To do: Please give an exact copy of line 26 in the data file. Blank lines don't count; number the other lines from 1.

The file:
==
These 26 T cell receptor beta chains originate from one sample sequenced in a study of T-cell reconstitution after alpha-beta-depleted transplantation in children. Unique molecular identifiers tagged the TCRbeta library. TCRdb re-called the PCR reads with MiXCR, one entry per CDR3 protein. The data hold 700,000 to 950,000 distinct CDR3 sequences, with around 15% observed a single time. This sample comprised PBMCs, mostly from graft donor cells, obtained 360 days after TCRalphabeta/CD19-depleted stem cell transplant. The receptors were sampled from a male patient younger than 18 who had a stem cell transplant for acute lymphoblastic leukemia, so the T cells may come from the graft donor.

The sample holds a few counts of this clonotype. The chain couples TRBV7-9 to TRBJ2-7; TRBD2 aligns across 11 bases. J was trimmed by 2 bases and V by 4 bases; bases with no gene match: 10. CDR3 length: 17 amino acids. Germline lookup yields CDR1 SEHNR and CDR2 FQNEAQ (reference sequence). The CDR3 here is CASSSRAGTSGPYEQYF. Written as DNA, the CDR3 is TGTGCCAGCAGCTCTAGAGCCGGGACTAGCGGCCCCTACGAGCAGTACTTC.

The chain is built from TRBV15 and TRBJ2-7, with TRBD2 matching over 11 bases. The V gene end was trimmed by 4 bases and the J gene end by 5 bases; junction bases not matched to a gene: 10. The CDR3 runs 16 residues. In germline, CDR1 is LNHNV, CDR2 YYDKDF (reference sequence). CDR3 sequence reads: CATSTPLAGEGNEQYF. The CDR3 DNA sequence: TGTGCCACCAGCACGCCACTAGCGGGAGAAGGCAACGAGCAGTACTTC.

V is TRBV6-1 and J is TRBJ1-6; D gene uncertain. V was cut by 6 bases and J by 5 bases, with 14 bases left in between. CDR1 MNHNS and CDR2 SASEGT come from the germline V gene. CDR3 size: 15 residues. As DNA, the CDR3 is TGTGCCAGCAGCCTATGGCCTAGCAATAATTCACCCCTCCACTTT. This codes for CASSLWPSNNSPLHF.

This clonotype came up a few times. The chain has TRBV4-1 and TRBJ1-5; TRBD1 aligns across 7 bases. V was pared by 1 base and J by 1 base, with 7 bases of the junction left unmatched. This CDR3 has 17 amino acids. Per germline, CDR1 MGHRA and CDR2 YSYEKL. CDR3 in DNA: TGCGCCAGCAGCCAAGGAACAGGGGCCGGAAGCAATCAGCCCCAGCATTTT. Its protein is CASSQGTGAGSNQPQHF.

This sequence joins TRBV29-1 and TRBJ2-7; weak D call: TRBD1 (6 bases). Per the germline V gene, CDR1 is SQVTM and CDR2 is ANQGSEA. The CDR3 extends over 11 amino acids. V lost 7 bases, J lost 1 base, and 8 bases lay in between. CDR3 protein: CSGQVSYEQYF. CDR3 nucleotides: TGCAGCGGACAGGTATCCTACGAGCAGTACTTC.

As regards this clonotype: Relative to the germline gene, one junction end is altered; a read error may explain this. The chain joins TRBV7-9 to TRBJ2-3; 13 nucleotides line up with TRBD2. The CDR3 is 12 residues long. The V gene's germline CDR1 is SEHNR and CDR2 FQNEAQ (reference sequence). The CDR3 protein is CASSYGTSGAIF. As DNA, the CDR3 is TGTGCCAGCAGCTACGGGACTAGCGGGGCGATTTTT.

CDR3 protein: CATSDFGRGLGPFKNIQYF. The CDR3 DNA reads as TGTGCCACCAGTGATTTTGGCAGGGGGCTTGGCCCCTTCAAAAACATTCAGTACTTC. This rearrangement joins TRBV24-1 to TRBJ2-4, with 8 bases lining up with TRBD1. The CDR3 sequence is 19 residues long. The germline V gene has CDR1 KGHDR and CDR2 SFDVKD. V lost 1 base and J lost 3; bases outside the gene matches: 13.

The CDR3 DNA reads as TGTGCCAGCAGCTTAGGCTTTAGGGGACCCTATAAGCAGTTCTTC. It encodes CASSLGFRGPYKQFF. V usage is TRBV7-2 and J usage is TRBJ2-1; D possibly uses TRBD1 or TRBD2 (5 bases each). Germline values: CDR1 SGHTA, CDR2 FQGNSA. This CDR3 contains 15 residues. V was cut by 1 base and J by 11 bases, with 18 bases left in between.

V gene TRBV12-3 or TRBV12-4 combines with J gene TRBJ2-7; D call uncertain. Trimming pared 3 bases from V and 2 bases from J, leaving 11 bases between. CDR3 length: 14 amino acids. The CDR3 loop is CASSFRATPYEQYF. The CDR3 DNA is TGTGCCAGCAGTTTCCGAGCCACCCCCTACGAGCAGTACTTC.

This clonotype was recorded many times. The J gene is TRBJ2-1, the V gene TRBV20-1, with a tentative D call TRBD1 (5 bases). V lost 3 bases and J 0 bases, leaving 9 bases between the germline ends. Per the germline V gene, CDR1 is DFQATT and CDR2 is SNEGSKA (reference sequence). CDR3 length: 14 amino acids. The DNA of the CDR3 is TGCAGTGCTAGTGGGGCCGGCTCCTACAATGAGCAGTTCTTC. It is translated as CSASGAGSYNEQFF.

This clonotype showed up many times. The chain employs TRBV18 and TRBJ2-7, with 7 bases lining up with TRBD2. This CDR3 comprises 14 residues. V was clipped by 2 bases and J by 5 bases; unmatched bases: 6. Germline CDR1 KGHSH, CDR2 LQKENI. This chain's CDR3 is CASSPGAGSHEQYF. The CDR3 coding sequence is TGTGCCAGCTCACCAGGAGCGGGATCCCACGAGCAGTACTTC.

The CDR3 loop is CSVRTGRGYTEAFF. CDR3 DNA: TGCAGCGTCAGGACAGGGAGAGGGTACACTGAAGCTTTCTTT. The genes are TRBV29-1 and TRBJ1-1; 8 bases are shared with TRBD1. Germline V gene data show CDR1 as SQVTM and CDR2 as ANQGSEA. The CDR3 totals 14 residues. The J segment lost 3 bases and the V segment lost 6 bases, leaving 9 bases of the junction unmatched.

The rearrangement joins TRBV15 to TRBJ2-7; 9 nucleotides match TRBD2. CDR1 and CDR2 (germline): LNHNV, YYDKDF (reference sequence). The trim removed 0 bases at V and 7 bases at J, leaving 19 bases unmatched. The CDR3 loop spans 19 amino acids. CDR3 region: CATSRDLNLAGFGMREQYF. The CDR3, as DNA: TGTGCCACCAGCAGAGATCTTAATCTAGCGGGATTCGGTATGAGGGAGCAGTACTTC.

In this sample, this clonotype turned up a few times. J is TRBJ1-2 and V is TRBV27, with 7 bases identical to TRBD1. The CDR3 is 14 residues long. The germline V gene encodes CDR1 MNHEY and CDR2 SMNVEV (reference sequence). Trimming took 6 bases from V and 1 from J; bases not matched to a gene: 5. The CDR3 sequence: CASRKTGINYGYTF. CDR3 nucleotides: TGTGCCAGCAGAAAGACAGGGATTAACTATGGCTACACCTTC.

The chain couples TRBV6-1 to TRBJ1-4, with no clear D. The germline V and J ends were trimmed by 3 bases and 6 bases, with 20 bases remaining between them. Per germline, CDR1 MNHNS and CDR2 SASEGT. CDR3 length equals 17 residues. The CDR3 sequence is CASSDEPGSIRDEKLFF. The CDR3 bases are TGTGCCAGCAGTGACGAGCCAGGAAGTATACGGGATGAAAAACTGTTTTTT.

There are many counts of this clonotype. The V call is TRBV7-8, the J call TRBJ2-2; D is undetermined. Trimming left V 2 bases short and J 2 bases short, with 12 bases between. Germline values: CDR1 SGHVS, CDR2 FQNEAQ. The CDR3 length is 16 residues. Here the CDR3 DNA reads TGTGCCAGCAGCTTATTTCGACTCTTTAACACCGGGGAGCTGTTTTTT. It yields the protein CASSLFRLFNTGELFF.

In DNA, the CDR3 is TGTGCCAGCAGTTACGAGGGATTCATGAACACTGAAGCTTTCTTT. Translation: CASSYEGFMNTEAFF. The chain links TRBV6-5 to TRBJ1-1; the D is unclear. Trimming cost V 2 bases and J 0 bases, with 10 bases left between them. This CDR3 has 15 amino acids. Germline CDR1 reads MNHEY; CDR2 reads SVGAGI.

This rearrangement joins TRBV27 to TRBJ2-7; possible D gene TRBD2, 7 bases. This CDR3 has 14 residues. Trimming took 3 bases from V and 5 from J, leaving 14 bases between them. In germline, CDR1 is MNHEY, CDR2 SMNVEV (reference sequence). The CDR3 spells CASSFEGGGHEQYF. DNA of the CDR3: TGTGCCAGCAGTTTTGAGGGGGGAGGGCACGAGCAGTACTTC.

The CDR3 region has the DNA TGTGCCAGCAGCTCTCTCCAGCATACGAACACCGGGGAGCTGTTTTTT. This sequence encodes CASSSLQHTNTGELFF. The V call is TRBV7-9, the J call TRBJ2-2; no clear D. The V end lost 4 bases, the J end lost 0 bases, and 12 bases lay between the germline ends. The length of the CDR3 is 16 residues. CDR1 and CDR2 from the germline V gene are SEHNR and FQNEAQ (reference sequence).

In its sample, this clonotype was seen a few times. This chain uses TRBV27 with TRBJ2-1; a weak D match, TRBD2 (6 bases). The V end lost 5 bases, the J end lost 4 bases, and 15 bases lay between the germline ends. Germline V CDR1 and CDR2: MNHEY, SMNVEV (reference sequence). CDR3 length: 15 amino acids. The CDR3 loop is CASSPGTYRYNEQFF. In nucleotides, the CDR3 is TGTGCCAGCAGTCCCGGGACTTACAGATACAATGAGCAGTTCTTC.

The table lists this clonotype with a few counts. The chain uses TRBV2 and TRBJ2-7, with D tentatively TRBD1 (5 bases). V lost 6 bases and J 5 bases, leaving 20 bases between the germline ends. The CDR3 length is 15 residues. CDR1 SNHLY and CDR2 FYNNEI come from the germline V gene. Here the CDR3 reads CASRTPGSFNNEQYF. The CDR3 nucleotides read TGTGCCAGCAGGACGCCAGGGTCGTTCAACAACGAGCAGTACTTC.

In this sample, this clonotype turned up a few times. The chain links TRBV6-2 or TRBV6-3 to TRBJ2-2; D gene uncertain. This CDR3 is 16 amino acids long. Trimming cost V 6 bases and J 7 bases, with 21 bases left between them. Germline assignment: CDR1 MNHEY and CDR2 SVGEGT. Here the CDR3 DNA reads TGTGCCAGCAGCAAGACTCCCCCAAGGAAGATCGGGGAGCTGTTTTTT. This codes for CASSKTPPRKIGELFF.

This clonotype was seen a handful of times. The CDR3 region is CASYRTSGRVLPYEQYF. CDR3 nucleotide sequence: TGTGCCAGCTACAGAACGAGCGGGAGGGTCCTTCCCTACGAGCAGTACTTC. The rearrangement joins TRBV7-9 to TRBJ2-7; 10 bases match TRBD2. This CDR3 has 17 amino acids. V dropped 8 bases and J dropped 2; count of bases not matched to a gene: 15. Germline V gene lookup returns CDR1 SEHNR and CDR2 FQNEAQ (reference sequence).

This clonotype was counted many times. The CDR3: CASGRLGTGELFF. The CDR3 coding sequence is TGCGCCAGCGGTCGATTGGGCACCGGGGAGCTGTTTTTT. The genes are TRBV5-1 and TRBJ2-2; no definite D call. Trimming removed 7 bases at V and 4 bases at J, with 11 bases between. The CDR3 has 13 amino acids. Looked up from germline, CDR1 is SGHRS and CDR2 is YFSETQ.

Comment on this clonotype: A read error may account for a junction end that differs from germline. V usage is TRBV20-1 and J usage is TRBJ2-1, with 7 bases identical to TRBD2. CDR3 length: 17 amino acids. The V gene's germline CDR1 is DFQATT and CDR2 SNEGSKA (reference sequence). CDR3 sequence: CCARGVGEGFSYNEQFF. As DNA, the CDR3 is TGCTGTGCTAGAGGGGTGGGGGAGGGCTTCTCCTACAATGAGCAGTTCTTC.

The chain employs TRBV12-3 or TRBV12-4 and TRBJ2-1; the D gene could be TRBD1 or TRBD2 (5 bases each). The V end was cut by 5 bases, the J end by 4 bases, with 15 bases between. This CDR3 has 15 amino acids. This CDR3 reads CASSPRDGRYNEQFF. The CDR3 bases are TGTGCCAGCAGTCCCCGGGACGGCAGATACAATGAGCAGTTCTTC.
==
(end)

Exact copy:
Comment on this clonotype: A read error may account for a junction end that differs from germline. V usage is TRBV20-1 and J usage is TRBJ2-1, with 7 bases identical to TRBD2. CDR3 length: 17 amino acids. The V gene's germline CDR1 is DFQATT and CDR2 SNEGSKA (reference sequence). CDR3 sequence: CCARGVGEGFSYNEQFF. As DNA, the CDR3 is TGCTGTGCTAGAGGGGTGGGGGAGGGCTTCTCCTACAATGAGCAGTTCTTC.